Edited by Emery de Gal and Matthew Levering, Joseph Ratzinger and the Healing of Reformation-Era Divisions examines Joseph Ratzinger/Pope Benedict XVI's manifold contributions to Catholic-Protestant theological reflection. The collection opens with an introduction comparing Ratzinger's approach to ecumenism to that of Karl Rahner. Rahner argues that the structural uniting of Protestants and Catholics should take place now without worrying about doctrinal differences. In contrast, Ratzinger argues that unity in Christ requires probing the doctrinal differences and seeking a deeper understanding of the reasoning of each side""on the grounds that the truth of the Gospel that each side desires to preserve will ultimately be the basis for the only kind of Christian ecclesial unity worth having, namely, a unity of the basis of the truth of the Gospel of Jesus Christ.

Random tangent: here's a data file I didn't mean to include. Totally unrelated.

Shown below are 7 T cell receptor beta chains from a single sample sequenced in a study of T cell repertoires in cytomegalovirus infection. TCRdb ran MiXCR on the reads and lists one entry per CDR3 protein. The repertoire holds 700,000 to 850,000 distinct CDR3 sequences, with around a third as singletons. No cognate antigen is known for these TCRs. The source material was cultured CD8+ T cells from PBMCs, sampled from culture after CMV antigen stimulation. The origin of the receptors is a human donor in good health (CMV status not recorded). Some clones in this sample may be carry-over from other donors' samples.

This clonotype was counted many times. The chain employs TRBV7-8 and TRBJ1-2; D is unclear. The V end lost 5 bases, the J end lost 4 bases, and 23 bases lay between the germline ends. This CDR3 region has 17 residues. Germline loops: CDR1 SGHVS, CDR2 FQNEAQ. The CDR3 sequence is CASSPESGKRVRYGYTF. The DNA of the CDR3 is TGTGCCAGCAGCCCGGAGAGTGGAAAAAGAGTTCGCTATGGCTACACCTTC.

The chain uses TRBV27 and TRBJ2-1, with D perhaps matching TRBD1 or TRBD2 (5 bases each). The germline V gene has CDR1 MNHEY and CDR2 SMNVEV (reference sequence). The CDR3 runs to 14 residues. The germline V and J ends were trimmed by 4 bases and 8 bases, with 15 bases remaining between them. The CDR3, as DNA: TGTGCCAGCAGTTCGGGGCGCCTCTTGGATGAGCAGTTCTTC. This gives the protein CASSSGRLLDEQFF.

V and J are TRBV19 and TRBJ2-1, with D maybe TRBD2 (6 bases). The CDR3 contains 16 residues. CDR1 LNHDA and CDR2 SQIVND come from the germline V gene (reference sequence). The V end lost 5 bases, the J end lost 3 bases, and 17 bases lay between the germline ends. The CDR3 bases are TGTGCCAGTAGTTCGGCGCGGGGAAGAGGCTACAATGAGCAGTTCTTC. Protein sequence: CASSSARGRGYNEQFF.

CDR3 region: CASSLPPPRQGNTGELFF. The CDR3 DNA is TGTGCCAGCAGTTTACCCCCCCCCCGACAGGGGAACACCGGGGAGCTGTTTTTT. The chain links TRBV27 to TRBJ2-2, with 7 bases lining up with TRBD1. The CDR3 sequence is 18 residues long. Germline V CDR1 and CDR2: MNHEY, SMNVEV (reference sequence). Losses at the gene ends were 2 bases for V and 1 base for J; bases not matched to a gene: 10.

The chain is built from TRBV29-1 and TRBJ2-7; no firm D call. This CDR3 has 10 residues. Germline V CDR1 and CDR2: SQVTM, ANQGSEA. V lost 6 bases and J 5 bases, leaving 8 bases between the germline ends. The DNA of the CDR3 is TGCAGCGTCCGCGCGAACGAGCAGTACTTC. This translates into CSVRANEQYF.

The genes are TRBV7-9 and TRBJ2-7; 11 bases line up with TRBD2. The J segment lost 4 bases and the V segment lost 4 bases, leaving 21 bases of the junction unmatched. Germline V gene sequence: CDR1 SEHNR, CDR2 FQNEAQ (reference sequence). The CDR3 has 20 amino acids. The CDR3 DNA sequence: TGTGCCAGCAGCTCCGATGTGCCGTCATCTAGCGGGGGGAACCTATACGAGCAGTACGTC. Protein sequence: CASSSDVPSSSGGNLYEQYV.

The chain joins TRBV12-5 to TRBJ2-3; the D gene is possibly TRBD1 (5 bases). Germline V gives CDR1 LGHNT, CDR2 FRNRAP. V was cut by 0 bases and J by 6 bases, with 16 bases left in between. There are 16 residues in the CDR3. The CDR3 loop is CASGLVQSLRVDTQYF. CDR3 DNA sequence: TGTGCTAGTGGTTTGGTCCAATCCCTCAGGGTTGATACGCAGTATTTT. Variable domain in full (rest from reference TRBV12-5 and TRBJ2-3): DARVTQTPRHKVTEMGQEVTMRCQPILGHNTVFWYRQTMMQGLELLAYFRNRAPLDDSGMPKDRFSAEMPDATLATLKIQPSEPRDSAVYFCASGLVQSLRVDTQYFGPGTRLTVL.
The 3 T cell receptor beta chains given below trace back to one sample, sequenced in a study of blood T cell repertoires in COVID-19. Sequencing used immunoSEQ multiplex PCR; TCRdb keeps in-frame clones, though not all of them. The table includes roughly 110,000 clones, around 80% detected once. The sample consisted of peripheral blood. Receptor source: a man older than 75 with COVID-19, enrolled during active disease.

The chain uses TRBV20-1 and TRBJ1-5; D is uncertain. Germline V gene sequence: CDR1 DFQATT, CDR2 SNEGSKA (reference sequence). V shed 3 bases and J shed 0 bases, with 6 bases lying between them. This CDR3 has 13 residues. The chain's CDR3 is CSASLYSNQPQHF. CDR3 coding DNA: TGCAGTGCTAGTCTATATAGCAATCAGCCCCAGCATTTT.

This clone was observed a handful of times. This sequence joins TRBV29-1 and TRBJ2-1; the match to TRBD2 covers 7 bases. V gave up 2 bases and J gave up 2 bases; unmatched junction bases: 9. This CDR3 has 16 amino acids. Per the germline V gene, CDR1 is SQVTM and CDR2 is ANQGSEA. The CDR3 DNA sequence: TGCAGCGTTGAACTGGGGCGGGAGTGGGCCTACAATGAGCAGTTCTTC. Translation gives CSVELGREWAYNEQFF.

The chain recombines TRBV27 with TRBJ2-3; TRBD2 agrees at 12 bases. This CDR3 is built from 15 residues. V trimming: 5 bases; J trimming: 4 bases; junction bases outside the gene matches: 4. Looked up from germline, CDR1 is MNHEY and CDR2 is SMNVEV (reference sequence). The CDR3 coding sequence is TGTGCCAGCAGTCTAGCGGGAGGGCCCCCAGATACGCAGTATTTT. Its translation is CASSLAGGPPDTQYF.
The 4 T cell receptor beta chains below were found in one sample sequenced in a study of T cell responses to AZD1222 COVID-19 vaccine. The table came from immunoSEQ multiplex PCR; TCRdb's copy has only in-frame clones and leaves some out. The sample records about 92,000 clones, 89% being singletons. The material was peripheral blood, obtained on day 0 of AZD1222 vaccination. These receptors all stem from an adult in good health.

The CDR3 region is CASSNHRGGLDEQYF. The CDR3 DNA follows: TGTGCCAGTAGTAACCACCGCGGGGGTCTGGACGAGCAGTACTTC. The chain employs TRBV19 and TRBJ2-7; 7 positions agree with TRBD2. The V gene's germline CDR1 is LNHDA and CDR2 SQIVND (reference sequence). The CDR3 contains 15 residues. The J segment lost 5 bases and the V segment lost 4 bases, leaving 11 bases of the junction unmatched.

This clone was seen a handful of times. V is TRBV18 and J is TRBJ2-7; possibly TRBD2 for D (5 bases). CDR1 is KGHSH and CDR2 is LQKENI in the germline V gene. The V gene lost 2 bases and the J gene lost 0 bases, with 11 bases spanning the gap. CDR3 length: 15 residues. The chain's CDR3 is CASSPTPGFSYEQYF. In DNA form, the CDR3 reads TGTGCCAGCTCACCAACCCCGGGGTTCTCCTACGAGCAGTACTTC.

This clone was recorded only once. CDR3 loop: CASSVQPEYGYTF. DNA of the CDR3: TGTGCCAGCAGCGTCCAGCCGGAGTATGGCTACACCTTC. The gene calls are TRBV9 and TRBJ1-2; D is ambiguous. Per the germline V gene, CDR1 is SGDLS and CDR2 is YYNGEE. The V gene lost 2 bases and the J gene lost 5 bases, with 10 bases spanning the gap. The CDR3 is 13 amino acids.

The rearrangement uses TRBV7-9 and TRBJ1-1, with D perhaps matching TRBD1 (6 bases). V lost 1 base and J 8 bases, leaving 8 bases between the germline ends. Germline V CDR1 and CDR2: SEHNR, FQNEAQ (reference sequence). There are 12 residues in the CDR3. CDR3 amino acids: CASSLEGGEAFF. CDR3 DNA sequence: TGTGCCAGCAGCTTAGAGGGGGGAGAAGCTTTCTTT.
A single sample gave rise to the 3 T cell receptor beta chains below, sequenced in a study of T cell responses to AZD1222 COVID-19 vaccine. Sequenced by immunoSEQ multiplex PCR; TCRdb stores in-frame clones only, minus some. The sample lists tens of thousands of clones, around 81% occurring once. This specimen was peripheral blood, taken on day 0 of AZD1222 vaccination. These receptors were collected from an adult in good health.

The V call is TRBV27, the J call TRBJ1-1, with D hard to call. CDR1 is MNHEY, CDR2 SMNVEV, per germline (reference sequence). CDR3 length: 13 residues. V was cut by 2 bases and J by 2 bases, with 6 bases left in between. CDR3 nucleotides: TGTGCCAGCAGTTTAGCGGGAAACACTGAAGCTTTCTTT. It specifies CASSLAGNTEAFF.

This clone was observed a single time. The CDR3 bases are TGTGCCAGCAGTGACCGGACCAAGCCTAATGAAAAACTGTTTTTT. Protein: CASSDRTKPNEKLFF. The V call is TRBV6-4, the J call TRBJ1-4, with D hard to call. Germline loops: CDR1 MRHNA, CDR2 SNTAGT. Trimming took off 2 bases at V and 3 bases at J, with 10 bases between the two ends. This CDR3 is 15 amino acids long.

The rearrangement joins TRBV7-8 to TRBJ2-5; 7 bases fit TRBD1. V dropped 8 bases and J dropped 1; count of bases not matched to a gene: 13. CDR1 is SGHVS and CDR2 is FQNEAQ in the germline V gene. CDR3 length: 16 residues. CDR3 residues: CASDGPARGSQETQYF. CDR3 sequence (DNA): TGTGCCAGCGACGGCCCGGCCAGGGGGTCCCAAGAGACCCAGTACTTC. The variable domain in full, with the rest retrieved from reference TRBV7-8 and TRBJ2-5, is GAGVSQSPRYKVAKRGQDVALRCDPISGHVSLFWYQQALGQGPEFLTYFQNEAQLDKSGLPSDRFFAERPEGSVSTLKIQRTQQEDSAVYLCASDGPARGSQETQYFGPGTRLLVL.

Detailed essays follow, treating a number of loci including papal primacy, ecumenical principles, liturgy, evangelization, Mariology, Christ's birth and the celebration of Christmas, public theology, Christocentrism, Martin Luther, charity, conscience, missiology, justification, the reception of Ratzinger/Benedict in Radical Orthodoxy, and Scripture and Tradition. These essays run the full gamut of Ratzinger/Benedict's major themes and preoccupations.
Ten of the essays are by Catholic scholars, and seven by Protestant scholars. Contributors include many of the world's leading Ratzinger experts, and the volume opens with an essay by Bishop Rudolf Voderholzer, Director of the Pope Benedict XVI Institute in Regensburg, Germany.